A degree is conferred. Here, indeed, is secrecy! But the degree is but a manner of teaching, and if Freemasons desire to keep it to themselves, it is because those not Masons cannot understand. The instructor of mathematics would gladly teach the binominal theorem to a kindergarten child — but the child would not know even the meaning of the words. He must have knowledge before he can comprehend. So it is with a degree — it can only be understood by those who have been taught — and it is itself that teaching.

The degree over, there follows a social hour, a fraternizing and a fellowship. Then the lodge is closed, again with a ceremony which is uplifting and inspiring. Again the blessing of the Most High is asked and the brethren return to their homes. He is poor of spirit indeed who takes not with him something of inspiration from this that he has heard — as simple as it is profound.

If there be anywhere a member of the order who is not a loving husband and father; who does not give loyalty to his friends and government; who is not honored of men and reverent before God; who is not charitable and compassionate in act as well as thought; who is not honorable before all men; such an one has not abided by that which Masonry teaches, nor lived up to the obligations he has most solemnly assumed. And of this there is no secrecy — Masonry proclaims these teachings as her own, and any Freemason may tell them to whom he will.

Finally, Oh troubled brother who knows not what to answer wife of thy heart or friend of thy bosom who is not yet a Mason, when these question you as to what is Masonry, read to her and to him the great and beautiful prayer at opening of lodge offered by Brother Joseph Fort Newton, gentle Minister of God and beloved brother of the Ancient Craft . . . for here, in words not of the ritual but of the holy spirit, is the heart of Freemasonry for all to see. . . .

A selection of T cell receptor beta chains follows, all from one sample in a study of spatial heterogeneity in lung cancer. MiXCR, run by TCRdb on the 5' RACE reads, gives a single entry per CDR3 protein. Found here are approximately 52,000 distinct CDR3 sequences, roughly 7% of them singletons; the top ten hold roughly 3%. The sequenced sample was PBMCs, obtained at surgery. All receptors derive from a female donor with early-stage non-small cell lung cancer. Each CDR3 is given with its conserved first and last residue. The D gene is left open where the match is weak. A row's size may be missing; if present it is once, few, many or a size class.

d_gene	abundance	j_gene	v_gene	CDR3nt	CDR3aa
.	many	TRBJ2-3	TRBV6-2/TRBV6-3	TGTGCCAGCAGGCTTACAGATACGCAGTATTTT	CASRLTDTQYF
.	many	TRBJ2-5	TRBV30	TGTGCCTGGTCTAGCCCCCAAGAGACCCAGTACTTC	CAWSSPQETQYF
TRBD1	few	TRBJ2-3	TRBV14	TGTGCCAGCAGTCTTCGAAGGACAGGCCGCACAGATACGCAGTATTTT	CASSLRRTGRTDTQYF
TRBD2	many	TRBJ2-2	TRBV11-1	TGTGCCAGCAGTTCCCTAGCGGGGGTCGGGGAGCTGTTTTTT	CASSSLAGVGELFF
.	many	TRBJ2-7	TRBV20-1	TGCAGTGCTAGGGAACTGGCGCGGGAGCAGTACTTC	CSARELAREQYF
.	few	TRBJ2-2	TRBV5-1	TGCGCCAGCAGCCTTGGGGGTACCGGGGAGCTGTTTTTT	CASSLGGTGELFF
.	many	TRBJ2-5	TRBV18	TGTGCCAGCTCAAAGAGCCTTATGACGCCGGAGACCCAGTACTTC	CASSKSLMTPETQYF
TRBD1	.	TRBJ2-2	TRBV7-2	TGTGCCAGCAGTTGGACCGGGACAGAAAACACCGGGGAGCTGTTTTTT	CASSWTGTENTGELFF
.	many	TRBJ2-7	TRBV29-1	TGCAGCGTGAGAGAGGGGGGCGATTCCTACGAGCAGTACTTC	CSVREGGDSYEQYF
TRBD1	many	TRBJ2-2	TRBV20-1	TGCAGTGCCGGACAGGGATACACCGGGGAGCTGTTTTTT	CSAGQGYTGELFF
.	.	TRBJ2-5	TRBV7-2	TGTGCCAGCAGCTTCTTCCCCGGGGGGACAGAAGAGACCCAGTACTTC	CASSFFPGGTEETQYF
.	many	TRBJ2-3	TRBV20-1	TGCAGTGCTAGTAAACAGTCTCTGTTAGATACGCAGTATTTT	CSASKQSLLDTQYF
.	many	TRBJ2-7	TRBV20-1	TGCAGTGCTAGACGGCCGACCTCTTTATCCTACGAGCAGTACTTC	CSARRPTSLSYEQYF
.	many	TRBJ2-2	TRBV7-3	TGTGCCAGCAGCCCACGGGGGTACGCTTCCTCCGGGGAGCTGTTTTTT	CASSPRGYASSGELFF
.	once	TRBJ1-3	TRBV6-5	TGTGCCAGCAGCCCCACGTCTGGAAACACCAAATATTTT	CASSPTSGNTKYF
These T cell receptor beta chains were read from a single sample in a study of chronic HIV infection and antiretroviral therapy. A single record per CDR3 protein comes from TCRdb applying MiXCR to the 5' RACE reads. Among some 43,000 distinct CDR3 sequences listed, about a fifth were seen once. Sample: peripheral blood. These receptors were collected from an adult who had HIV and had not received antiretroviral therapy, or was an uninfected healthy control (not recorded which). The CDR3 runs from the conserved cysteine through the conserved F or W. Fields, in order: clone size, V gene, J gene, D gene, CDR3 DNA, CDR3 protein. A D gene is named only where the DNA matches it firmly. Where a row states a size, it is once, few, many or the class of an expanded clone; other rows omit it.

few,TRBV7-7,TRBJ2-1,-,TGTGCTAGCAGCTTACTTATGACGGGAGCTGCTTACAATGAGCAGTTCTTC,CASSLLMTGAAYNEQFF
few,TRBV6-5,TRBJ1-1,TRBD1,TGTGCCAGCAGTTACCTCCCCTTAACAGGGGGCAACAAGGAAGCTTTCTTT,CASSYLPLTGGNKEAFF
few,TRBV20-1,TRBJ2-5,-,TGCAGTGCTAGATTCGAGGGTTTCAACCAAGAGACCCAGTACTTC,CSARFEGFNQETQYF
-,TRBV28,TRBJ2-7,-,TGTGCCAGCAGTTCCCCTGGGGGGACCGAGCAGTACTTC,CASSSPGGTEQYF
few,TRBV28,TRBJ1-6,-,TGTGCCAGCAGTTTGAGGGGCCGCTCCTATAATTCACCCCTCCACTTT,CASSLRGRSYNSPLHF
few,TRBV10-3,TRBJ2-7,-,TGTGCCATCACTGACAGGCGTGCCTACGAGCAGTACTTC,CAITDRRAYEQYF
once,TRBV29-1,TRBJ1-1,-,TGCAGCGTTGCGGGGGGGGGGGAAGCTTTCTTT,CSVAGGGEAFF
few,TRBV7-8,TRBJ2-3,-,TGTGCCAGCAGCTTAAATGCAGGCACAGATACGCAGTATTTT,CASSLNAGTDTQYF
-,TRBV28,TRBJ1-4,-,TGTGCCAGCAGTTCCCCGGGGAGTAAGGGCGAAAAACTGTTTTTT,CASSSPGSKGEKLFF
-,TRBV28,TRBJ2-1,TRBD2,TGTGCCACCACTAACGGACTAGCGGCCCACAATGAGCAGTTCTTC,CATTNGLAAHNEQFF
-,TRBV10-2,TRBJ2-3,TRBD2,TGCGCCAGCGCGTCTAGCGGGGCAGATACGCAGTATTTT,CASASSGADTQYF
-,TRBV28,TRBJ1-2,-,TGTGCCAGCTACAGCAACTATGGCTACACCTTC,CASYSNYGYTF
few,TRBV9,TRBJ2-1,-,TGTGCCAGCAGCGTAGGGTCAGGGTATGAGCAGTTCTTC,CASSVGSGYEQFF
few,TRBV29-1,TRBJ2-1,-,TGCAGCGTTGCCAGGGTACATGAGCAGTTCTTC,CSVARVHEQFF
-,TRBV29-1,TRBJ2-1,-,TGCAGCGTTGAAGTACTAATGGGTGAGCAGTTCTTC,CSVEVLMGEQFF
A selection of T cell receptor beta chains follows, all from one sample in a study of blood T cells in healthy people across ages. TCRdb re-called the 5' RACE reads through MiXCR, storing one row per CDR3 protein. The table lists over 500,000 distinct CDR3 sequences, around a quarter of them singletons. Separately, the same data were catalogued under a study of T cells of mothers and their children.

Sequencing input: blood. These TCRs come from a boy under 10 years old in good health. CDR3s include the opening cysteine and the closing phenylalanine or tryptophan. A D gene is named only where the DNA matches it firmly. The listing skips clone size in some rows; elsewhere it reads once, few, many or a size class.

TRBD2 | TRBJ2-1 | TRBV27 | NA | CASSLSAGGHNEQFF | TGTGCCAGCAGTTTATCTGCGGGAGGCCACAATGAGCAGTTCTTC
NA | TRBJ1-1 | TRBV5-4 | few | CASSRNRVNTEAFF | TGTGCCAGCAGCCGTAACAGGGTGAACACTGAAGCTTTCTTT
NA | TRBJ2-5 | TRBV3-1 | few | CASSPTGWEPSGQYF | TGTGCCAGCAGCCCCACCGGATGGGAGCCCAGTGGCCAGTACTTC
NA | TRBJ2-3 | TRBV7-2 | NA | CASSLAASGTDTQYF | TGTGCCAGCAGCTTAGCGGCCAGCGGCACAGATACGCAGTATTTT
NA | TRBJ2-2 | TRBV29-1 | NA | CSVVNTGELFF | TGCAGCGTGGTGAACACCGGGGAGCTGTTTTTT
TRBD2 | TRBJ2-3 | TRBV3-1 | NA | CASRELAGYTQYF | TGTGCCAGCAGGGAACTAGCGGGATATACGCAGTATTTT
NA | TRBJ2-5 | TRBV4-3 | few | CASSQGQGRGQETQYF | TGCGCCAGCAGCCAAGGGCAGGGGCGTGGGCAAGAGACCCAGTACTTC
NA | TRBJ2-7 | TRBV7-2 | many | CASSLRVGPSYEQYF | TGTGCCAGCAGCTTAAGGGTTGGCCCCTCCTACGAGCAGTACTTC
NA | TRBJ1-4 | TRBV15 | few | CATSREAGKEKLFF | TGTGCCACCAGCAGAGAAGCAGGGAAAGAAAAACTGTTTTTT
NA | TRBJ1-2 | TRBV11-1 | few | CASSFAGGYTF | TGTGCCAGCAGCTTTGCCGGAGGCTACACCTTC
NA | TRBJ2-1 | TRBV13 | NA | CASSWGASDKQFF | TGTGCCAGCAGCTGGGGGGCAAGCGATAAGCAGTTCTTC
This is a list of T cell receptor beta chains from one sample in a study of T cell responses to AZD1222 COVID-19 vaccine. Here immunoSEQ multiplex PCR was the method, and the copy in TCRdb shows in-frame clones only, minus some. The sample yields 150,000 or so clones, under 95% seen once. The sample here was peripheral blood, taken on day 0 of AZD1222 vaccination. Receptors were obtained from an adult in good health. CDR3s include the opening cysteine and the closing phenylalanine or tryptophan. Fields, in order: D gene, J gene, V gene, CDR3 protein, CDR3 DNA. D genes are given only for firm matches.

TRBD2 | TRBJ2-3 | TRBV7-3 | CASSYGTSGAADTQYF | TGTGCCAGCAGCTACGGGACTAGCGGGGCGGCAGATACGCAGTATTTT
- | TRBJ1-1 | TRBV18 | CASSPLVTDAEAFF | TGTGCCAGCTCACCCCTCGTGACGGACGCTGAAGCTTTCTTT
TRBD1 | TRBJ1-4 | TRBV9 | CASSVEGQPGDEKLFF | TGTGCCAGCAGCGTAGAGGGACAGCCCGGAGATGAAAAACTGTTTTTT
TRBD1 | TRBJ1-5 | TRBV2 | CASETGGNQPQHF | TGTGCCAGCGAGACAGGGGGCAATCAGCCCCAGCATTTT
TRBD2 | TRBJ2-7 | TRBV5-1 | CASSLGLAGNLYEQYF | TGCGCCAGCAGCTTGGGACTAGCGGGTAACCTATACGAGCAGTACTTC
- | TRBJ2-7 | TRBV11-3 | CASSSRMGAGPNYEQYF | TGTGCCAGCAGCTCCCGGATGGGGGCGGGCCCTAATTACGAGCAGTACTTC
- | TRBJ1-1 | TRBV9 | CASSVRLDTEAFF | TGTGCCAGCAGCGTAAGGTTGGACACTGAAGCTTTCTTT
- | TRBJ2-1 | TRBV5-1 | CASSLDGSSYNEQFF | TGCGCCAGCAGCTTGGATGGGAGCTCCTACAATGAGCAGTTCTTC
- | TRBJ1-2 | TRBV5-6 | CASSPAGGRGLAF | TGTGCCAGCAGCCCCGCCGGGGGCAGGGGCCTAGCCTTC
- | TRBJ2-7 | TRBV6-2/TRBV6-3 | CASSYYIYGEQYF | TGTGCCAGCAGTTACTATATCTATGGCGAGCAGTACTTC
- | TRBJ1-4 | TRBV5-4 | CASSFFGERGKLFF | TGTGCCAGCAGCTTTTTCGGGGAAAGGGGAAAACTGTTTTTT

Eternal Father, as the sons of men and Thy children we gather in a House of Light, erected to Thee and dedicated to Thy Holy Name, humbly invoking Thy Blessing. Hallow the lodge with Thy holiness; overcome our evil with Thy goodness; help us to do justly, to love mercy, and to walk humbly before Thee. Unite our minds to know Thee, our hearts to love Thee and our hands to serve Thy Holy Will, that we may be worthy workmen on Thy Temple.

Lord, by Thy faithfulness keep us faithful to the vows of chastity and charity we have taken upon the Holy Law at the Altar of Obligation — let us not fail or forget. Make us men of Brotherly Love in an unbrotherly world; give us gentle and skillful hands in the practice of Relief; lead our minds in the quest of Truth — even the truth of Eternal Life in the midst of our fleeting days. Here may youth find Thy consecration, and age Thy consolation.

Merciful God, to all weakness which our Brothers bear as a burden from the past, make us merciful; to their faults make us forgiving, as we would be forgiven. Teach us to be gentle in our thoughts, just in our dealings, and generous in our judgment. May the Spirit of Masonry dwell in us, casting out all envy, all uncleanness, all unkindness. At the end of the day when our labor is done, admit us into the Great White Lodge, in the House not made with hands. Amen.

The Masonic Service Association of North America